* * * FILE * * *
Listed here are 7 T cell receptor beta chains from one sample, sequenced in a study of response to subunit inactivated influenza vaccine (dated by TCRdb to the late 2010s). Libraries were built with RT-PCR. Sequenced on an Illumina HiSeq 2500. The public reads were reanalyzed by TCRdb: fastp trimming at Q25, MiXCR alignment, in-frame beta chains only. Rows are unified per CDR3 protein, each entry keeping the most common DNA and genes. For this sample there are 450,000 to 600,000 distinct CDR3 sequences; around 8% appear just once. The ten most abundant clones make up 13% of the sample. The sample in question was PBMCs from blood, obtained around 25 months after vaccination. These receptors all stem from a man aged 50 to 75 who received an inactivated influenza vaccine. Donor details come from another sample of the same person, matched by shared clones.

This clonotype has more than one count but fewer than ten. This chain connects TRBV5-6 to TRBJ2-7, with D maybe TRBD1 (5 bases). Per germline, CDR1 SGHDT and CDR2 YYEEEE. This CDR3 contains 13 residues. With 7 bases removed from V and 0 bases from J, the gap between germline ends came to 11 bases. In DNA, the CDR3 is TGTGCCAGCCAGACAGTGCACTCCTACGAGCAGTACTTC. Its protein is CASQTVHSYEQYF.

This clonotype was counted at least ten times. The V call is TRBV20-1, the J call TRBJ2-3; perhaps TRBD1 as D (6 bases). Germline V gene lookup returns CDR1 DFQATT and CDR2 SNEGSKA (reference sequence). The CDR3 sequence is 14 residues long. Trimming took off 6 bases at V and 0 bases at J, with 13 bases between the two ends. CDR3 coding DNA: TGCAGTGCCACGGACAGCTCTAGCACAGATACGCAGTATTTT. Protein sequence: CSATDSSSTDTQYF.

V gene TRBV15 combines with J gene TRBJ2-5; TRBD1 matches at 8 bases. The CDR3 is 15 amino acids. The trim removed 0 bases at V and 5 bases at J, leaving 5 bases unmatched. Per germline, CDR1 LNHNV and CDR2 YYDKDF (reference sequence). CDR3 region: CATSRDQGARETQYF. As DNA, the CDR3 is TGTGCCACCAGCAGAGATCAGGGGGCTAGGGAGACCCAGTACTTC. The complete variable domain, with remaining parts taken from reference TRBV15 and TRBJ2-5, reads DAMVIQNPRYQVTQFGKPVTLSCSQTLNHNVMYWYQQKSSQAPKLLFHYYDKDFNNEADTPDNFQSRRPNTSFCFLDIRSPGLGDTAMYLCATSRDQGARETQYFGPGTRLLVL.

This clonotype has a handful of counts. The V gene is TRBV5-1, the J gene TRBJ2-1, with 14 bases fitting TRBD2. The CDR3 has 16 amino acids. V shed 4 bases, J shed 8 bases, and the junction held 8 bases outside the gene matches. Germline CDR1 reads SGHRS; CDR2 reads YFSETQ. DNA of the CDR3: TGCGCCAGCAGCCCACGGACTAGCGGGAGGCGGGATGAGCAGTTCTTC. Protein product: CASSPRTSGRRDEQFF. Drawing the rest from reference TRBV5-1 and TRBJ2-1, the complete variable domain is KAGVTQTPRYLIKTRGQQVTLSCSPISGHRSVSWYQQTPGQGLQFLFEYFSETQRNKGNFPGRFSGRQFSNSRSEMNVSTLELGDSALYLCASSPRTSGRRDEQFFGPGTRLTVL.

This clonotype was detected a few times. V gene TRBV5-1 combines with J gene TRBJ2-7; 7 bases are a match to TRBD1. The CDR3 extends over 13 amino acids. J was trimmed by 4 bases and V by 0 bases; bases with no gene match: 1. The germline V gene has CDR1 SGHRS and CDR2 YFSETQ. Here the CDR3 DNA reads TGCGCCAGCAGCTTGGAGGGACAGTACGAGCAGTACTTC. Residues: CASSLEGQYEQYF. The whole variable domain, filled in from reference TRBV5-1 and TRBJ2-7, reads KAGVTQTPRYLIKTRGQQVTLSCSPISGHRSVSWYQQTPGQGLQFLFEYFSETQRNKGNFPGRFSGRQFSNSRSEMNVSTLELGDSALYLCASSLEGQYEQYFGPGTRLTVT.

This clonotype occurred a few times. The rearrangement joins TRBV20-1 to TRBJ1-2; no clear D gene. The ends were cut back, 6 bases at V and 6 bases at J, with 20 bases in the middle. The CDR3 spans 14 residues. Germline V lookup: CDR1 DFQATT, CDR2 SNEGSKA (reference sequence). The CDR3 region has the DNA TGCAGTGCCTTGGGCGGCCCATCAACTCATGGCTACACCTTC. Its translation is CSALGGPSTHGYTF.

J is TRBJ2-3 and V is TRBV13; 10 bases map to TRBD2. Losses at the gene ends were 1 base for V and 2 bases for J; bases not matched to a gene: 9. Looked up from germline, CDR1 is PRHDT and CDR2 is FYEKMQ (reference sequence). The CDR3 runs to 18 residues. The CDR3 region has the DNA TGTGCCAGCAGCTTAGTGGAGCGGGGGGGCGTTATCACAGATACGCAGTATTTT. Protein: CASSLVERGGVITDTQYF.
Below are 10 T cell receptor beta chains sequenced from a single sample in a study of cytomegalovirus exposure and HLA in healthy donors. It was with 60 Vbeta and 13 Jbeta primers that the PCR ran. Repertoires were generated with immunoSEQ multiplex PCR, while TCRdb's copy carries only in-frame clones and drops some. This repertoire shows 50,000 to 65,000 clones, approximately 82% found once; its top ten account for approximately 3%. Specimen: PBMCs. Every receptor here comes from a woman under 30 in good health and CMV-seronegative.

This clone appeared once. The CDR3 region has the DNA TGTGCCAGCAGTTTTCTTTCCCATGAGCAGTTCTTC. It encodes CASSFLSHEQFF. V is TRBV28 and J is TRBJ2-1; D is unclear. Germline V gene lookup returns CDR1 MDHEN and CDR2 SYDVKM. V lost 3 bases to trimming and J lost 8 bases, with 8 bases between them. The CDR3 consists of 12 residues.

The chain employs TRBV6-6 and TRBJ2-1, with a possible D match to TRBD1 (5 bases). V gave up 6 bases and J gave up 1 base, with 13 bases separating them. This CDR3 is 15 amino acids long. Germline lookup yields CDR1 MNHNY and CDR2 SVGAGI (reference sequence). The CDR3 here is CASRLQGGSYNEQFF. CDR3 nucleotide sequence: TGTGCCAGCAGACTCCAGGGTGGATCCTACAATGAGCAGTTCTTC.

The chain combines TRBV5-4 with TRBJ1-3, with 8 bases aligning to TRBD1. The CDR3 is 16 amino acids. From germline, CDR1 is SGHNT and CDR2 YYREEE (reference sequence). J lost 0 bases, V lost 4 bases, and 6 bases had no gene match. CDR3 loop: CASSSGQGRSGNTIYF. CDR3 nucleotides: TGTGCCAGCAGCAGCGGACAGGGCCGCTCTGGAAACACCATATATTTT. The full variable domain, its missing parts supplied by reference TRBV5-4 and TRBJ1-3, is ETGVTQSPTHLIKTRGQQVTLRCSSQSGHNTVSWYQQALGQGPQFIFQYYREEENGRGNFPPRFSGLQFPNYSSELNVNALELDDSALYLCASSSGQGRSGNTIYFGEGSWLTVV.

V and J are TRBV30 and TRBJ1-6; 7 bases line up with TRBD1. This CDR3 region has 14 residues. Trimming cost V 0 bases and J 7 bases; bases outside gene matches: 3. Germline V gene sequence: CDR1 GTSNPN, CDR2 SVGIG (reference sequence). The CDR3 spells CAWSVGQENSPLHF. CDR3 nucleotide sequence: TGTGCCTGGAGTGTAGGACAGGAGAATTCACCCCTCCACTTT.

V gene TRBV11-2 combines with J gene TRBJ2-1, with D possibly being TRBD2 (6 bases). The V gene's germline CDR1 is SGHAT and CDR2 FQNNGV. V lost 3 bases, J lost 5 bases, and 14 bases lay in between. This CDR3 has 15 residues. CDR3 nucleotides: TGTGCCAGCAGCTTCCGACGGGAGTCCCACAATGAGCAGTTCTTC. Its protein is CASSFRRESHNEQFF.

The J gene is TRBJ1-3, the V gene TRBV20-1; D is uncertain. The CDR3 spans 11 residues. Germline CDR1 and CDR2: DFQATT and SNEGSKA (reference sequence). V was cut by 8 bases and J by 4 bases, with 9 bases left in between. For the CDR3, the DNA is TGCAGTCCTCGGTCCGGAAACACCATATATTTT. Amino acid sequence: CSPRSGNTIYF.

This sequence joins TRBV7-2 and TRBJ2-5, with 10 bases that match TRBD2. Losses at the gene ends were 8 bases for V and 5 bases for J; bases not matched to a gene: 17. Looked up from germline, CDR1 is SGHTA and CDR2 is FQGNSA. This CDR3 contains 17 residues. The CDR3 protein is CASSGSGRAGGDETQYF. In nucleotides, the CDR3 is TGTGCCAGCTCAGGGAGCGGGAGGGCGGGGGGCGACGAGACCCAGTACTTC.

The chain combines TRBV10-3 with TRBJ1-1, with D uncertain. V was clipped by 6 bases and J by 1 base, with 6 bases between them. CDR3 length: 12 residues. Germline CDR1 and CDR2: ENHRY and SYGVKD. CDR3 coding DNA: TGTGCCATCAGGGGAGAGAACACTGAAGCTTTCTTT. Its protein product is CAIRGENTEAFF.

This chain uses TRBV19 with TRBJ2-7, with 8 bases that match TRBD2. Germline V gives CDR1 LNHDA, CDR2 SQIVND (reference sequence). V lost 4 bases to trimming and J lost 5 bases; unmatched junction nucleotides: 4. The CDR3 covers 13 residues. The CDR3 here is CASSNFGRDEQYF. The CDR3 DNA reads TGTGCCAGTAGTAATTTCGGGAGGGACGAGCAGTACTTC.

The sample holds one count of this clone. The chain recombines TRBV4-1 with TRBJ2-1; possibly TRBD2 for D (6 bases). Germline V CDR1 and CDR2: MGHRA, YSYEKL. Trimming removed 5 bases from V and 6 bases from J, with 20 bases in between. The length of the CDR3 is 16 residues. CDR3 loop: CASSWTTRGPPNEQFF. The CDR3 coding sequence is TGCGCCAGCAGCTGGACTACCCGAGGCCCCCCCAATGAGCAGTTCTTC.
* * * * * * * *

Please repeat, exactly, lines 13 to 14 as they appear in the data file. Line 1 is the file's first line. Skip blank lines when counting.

V and J are TRBV30 and TRBJ1-6; 7 bases line up with TRBD1. This CDR3 region has 14 residues. Trimming cost V 0 bases and J 7 bases; bases outside gene matches: 3. Germline V gene sequence: CDR1 GTSNPN, CDR2 SVGIG (reference sequence). The CDR3 spells CAWSVGQENSPLHF. CDR3 nucleotide sequence: TGTGCCTGGAGTGTAGGACAGGAGAATTCACCCCTCCACTTT.

V gene TRBV11-2 combines with J gene TRBJ2-1, with D possibly being TRBD2 (6 bases). The V gene's germline CDR1 is SGHAT and CDR2 FQNNGV. V lost 3 bases, J lost 5 bases, and 14 bases lay in between. This CDR3 has 15 residues. CDR3 nucleotides: TGTGCCAGCAGCTTCCGACGGGAGTCCCACAATGAGCAGTTCTTC. Its protein is CASSFRRESHNEQFF.